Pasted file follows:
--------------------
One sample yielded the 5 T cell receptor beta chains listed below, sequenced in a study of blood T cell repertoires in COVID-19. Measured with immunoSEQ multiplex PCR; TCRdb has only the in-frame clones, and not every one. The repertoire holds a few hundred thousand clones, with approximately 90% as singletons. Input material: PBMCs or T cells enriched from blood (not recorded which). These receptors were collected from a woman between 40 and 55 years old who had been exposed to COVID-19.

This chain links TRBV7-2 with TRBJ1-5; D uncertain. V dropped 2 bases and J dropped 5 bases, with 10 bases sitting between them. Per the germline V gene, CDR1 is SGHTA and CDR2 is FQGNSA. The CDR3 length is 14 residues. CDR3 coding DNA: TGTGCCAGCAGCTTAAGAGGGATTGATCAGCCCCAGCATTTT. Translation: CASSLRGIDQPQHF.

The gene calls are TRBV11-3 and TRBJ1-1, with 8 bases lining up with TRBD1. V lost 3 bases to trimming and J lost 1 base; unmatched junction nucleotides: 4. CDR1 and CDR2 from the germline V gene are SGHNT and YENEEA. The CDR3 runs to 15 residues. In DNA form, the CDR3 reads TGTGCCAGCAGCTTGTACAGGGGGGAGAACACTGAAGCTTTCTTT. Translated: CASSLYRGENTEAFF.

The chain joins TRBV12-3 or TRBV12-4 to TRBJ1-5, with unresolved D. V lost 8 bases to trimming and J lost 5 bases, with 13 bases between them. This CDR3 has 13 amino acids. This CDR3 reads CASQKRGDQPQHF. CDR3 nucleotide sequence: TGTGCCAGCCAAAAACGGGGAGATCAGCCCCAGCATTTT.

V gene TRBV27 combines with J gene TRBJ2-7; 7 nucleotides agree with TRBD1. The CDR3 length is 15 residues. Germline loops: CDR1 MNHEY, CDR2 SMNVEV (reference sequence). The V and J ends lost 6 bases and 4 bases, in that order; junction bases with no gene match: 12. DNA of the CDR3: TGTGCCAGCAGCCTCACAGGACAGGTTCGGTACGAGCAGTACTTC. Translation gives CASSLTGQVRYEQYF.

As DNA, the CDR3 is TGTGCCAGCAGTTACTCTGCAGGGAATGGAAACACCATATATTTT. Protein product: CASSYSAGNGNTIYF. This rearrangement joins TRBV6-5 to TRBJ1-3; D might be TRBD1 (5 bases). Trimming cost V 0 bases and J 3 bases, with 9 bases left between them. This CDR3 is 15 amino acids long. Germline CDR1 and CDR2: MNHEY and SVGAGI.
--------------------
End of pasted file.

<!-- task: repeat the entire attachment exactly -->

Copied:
One sample yielded the 5 T cell receptor beta chains listed below, sequenced in a study of blood T cell repertoires in COVID-19. Measured with immunoSEQ multiplex PCR; TCRdb has only the in-frame clones, and not every one. The repertoire holds a few hundred thousand clones, with approximately 90% as singletons. Input material: PBMCs or T cells enriched from blood (not recorded which). These receptors were collected from a woman between 40 and 55 years old who had been exposed to COVID-19.

This chain links TRBV7-2 with TRBJ1-5; D uncertain. V dropped 2 bases and J dropped 5 bases, with 10 bases sitting between them. Per the germline V gene, CDR1 is SGHTA and CDR2 is FQGNSA. The CDR3 length is 14 residues. CDR3 coding DNA: TGTGCCAGCAGCTTAAGAGGGATTGATCAGCCCCAGCATTTT. Translation: CASSLRGIDQPQHF.

The gene calls are TRBV11-3 and TRBJ1-1, with 8 bases lining up with TRBD1. V lost 3 bases to trimming and J lost 1 base; unmatched junction nucleotides: 4. CDR1 and CDR2 from the germline V gene are SGHNT and YENEEA. The CDR3 runs to 15 residues. In DNA form, the CDR3 reads TGTGCCAGCAGCTTGTACAGGGGGGAGAACACTGAAGCTTTCTTT. Translated: CASSLYRGENTEAFF.

The chain joins TRBV12-3 or TRBV12-4 to TRBJ1-5, with unresolved D. V lost 8 bases to trimming and J lost 5 bases, with 13 bases between them. This CDR3 has 13 amino acids. This CDR3 reads CASQKRGDQPQHF. CDR3 nucleotide sequence: TGTGCCAGCCAAAAACGGGGAGATCAGCCCCAGCATTTT.

V gene TRBV27 combines with J gene TRBJ2-7; 7 nucleotides agree with TRBD1. The CDR3 length is 15 residues. Germline loops: CDR1 MNHEY, CDR2 SMNVEV (reference sequence). The V and J ends lost 6 bases and 4 bases, in that order; junction bases with no gene match: 12. DNA of the CDR3: TGTGCCAGCAGCCTCACAGGACAGGTTCGGTACGAGCAGTACTTC. Translation gives CASSLTGQVRYEQYF.

As DNA, the CDR3 is TGTGCCAGCAGTTACTCTGCAGGGAATGGAAACACCATATATTTT. Protein product: CASSYSAGNGNTIYF. This rearrangement joins TRBV6-5 to TRBJ1-3; D might be TRBD1 (5 bases). Trimming cost V 0 bases and J 3 bases, with 9 bases left between them. This CDR3 is 15 amino acids long. Germline CDR1 and CDR2: MNHEY and SVGAGI.